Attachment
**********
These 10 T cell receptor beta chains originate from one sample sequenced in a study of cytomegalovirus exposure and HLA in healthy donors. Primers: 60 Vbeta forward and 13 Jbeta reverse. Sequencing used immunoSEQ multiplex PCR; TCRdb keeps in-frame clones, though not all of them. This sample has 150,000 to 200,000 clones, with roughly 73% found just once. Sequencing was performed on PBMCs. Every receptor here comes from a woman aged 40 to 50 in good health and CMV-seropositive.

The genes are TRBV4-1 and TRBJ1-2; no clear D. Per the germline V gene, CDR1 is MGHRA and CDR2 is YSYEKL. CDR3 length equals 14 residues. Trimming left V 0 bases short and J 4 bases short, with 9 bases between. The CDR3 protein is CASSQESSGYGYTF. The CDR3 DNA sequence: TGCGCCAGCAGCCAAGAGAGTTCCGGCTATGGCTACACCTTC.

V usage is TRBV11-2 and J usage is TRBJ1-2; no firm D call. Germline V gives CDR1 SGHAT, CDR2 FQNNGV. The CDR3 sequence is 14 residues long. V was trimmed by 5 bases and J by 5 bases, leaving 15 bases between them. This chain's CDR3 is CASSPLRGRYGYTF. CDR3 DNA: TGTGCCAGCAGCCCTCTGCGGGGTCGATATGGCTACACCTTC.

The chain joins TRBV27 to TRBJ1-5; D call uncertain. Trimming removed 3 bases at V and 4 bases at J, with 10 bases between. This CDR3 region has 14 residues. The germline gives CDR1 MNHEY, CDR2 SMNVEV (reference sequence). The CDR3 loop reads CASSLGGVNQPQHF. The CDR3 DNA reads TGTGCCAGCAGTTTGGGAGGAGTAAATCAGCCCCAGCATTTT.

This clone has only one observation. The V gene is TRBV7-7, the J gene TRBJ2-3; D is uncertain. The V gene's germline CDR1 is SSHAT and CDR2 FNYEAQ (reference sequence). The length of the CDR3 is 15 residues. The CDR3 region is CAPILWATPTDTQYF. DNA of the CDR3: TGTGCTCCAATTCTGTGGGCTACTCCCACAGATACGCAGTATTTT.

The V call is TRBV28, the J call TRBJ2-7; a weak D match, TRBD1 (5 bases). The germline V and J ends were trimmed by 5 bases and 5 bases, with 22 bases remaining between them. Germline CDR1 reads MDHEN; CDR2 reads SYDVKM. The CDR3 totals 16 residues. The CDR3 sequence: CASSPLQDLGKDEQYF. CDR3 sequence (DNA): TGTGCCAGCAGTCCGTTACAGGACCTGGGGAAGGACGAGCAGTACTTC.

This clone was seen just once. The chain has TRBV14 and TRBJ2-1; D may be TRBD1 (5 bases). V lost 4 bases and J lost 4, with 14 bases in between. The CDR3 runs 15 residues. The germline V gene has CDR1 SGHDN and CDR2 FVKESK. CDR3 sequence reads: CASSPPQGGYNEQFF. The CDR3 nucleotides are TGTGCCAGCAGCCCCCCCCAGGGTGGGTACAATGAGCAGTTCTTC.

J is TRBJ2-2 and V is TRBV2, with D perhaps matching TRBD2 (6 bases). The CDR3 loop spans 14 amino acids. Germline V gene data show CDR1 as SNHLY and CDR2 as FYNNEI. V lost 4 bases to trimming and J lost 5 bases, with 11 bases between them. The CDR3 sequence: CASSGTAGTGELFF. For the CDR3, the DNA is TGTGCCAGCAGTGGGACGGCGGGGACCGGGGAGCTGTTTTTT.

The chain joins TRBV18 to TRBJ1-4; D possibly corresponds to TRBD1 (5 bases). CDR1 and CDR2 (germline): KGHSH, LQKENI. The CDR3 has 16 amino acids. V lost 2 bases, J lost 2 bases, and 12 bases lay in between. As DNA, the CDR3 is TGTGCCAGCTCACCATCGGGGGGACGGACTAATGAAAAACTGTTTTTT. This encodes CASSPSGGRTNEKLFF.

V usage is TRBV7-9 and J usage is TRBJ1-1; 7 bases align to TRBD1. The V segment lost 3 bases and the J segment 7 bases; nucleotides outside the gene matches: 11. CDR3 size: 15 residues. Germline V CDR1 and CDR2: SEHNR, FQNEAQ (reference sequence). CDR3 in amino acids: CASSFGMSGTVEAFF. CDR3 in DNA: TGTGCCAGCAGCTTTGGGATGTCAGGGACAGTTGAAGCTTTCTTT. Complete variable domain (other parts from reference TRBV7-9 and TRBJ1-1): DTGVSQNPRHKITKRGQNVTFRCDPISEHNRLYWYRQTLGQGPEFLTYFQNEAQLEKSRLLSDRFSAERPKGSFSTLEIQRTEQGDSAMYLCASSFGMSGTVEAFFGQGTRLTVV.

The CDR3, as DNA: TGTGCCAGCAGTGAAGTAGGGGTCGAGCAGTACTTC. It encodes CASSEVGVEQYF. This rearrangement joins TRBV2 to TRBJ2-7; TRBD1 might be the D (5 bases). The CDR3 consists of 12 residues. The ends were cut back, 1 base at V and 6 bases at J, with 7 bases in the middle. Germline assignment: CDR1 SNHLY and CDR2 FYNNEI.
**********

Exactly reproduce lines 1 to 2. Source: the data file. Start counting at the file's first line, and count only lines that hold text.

These 10 T cell receptor beta chains originate from one sample sequenced in a study of cytomegalovirus exposure and HLA in healthy donors. Primers: 60 Vbeta forward and 13 Jbeta reverse. Sequencing used immunoSEQ multiplex PCR; TCRdb keeps in-frame clones, though not all of them. This sample has 150,000 to 200,000 clones, with roughly 73% found just once. Sequencing was performed on PBMCs. Every receptor here comes from a woman aged 40 to 50 in good health and CMV-seropositive.

The genes are TRBV4-1 and TRBJ1-2; no clear D. Per the germline V gene, CDR1 is MGHRA and CDR2 is YSYEKL. CDR3 length equals 14 residues. Trimming left V 0 bases short and J 4 bases short, with 9 bases between. The CDR3 protein is CASSQESSGYGYTF. The CDR3 DNA sequence: TGCGCCAGCAGCCAAGAGAGTTCCGGCTATGGCTACACCTTC.